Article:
As these formula are for USD currency using $$\overline{R}_{shock,US}$$, for other currencies refer to the next table in BCBS (2016) to find $$\overline{R}_{shock,c}$$.

### R code

The following R code implements IRRBB IR scenarios with the guideline of BCBS (2016).

 123456789101112131415161718192021222324252627282930313233343536373839404142434445464748495051525354555657585960616263646566676869707172737475767778798081 #========================================================## Quantitative ALM, Financial Econometrics & Derivatives # ML/DL using R, Python, Tensorflow by Sang-Heon Lee ## https://kiandlee.blogspot.com#——————————————————–## IRRBB Interest Rate Shock Scenarios#========================================================# graphics.off(); rm(list = ls()) #=======================================================# read data#=======================================================str.zero <– “mat rate     0.083333333    0.01529     0.25            0.01648     0.5            0.01815     0.75            0.01947     1              0.02045     2              0.02252     3              0.02410     4              0.02549     5              0.02637     6              0.02730     7              0.02787     8              0.02825     9              0.02857     10              0.02881     12              0.02913     15              0.02953     20              0.03042″ df <– read.table(text = str.zero, header = TRUE) #=======================================================# make shocks#======================================================= # size of shocks by each currency# USD parameter : BCBS (2016)r_bar_p_c <– 0.02r_bar_s_c <– 0.03r_bar_l_c <– 0.015 # placeholder for rate shocksdr <– data.frame(base = rep(0,length(df$mat))) # Parallel shock up/downdr$pu <–  r_bar_p_cdr$pd <– –r_bar_p_c # Short rate shock up/downdr$su <–  r_bar_s_c*exp(–df$mat/4)dr$sd <– –r_bar_s_c*exp(–df$mat/4) # Long rate shockdrlong <– r_bar_l_c*(1–exp(–df$mat/4)) # Rotational shock dr$steep <– –0.65*dr$su + 0.9*drlongdr$flat <– 0.8*dr$su – 0.6*drlong dr #=======================================================# generate shocked curves#======================================================= (df.irrbb <– 0.01 + dr)x11(width = 5, height = 4) matplot(df$mat, df.irrbb, type=“l”, lty = 1, lwd = 3, xlab = “Maturity(year)”, ylab = “Yield(decimal)”, main = “IRRBB IR shock scenarios (Base = 1%)”) (df.irrbb <– df$rate + dr)x11(width = 5, height = 4) matplot(df\$mat, df.irrbb, type=“l”, lty = 1, lwd = 3,        xlab = “Maturity(year)”, ylab = “Yield(decimal)”,        main = “IRRBB IR shock scenarios”) Colored by Color Scripter cs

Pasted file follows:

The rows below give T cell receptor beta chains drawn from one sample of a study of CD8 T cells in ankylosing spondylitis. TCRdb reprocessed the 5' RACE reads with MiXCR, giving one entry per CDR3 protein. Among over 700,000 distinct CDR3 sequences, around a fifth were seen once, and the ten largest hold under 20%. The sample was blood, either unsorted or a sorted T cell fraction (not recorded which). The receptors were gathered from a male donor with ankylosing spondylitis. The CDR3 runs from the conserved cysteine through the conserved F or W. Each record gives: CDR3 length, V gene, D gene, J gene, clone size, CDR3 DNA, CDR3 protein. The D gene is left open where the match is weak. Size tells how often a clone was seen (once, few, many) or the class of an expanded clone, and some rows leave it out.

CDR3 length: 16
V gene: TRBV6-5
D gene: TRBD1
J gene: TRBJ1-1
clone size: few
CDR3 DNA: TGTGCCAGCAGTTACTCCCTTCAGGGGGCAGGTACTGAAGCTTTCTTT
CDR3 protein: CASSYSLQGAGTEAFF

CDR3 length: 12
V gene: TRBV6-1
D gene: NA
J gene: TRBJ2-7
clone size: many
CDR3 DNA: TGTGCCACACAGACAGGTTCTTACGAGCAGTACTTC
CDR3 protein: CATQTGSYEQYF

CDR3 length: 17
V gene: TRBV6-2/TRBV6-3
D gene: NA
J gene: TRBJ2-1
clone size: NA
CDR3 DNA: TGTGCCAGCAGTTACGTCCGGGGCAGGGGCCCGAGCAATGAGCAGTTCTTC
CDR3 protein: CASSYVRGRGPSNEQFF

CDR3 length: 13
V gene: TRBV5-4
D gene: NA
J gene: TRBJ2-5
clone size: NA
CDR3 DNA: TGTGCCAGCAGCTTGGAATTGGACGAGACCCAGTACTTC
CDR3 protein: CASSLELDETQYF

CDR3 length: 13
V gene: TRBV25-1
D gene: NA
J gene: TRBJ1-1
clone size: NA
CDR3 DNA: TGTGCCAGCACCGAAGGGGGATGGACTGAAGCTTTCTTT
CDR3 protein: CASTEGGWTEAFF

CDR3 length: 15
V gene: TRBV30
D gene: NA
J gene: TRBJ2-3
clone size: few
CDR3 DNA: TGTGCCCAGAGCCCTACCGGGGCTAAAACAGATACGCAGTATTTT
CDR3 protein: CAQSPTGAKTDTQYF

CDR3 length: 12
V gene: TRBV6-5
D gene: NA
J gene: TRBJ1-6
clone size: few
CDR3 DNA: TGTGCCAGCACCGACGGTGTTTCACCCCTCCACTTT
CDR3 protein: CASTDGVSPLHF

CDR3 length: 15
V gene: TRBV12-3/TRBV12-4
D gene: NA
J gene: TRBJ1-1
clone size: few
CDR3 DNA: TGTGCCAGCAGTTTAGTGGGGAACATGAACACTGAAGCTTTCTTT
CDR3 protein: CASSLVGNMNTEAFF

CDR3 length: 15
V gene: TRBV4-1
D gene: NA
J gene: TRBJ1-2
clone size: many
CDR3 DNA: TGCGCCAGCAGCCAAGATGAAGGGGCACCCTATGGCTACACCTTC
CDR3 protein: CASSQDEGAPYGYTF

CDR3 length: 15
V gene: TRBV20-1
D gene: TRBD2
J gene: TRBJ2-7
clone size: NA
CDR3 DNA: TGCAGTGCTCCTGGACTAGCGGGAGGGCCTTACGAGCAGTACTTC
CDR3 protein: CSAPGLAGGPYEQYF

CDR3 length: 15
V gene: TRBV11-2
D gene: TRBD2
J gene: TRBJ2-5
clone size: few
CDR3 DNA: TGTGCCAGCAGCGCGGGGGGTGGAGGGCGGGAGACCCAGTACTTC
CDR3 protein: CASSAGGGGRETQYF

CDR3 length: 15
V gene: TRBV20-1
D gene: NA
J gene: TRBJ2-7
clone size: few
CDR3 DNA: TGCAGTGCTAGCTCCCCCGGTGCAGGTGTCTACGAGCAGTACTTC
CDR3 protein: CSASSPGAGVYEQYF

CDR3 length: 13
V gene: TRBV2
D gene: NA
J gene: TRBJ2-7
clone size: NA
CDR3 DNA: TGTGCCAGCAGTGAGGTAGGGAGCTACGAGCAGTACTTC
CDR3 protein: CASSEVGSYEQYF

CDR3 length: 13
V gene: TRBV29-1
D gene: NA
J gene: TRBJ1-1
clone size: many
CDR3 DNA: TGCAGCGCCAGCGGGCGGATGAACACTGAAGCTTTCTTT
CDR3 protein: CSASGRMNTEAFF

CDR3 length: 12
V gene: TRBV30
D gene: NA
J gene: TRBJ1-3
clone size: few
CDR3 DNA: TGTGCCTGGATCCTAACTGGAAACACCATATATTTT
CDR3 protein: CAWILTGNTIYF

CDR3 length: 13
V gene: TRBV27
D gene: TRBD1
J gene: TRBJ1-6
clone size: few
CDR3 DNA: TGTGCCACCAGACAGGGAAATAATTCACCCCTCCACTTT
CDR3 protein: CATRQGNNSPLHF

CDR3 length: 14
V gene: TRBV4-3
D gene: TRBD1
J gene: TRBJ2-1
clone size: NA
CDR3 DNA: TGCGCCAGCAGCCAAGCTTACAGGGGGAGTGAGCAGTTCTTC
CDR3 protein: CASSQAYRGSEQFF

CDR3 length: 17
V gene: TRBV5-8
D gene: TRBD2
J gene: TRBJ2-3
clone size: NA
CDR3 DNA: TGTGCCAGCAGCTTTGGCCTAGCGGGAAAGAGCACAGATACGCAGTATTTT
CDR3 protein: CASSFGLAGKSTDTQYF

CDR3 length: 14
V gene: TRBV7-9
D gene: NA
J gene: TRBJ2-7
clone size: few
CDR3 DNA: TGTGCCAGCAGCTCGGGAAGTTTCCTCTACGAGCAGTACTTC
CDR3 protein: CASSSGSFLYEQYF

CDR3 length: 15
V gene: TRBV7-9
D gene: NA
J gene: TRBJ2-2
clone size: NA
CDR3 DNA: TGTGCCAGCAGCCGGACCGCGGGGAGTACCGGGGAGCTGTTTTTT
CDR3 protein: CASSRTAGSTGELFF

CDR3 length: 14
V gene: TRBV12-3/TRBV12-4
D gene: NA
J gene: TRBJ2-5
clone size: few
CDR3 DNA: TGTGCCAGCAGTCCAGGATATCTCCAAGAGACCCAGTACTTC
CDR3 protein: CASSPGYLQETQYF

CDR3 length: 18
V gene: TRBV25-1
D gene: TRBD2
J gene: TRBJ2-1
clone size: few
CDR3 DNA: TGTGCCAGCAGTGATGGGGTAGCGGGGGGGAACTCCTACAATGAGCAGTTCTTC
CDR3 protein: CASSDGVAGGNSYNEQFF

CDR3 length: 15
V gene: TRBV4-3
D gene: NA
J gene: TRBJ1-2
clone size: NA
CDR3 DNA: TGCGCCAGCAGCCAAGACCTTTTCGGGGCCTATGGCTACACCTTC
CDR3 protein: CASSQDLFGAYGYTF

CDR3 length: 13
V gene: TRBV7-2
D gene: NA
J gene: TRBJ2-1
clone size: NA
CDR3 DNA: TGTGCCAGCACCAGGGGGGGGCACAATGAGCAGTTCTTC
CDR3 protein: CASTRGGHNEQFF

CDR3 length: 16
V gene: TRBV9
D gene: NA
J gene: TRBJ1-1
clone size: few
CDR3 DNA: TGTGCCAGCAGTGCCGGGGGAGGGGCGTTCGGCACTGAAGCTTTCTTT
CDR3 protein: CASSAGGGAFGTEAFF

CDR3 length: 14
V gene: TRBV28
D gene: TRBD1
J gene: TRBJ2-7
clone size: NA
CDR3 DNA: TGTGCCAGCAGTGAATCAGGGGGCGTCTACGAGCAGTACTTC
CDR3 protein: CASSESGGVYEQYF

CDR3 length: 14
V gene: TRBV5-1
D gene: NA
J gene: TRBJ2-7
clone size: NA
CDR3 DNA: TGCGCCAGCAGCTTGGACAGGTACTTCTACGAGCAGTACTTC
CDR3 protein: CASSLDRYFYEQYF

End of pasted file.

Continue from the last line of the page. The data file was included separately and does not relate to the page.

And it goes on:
Running this R code, we can get the following table which contains the base curve and 6 shocked curves.

The base yield curve and the six shock scenarios are depicted as follows.

### Concluding Remarks

In this post we have implemented R code to calculate BCBS(2016) IRRBB IR scenarios. Now that these IR scenarios are given, understanding and calculating ∆EVE and ∆NII in IRRBB will be discussed later.

### Reference

BCBS (2016), “Standards – Interest rate risk in the banking book,” Bank for International Settlements. $$\blacksquare$$